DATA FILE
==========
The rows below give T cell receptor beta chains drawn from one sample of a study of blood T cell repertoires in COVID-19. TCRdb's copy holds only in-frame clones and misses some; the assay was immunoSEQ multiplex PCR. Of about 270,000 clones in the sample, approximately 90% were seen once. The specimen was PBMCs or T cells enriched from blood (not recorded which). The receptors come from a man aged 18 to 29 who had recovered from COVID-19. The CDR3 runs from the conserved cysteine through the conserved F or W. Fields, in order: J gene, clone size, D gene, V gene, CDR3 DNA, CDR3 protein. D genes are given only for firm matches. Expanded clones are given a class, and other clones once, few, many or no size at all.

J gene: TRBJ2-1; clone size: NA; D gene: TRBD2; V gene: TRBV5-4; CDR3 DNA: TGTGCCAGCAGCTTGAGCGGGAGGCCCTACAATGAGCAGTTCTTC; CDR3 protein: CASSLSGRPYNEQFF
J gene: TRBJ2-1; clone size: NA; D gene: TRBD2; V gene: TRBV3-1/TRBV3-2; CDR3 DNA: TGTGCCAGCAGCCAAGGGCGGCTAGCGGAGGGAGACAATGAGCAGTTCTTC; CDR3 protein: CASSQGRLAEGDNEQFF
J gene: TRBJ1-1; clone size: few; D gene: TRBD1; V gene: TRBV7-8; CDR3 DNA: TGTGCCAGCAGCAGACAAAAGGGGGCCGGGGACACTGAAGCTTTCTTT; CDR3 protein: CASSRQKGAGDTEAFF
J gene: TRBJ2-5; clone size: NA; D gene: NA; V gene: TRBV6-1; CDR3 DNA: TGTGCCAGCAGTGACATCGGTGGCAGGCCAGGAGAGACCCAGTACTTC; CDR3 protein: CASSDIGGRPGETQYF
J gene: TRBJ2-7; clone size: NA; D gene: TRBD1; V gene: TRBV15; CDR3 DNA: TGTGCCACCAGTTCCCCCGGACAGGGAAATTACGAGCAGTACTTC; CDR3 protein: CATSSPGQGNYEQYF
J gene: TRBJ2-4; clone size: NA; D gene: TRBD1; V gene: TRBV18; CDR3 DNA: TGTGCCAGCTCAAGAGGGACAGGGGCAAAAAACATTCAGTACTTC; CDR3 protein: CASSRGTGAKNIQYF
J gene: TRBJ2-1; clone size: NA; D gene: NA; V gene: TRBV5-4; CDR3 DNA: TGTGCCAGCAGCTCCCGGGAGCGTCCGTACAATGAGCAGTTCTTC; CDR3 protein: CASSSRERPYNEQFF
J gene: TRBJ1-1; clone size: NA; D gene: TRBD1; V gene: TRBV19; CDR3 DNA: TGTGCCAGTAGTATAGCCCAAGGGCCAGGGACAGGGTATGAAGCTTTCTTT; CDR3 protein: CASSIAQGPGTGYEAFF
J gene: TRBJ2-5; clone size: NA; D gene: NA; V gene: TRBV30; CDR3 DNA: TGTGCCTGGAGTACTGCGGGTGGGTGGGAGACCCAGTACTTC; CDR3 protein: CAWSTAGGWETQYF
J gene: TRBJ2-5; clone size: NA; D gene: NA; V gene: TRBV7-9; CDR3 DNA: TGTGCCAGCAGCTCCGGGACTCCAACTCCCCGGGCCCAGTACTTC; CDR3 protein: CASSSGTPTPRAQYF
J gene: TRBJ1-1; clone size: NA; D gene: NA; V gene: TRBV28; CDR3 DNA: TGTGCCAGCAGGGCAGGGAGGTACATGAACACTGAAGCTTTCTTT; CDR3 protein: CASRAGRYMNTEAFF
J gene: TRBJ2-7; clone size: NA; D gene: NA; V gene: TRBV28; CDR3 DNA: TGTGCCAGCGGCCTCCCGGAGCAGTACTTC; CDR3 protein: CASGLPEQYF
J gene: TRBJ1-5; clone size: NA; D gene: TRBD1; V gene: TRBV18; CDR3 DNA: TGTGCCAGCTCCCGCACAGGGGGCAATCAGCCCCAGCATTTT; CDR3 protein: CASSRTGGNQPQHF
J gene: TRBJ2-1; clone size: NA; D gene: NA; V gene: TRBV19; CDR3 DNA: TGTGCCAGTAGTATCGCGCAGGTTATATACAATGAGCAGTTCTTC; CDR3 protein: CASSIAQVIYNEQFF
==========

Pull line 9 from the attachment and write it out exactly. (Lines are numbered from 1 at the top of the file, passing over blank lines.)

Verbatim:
J gene: TRBJ1-1; clone size: NA; D gene: TRBD1; V gene: TRBV19; CDR3 DNA: TGTGCCAGTAGTATAGCCCAAGGGCCAGGGACAGGGTATGAAGCTTTCTTT; CDR3 protein: CASSIAQGPGTGYEAFF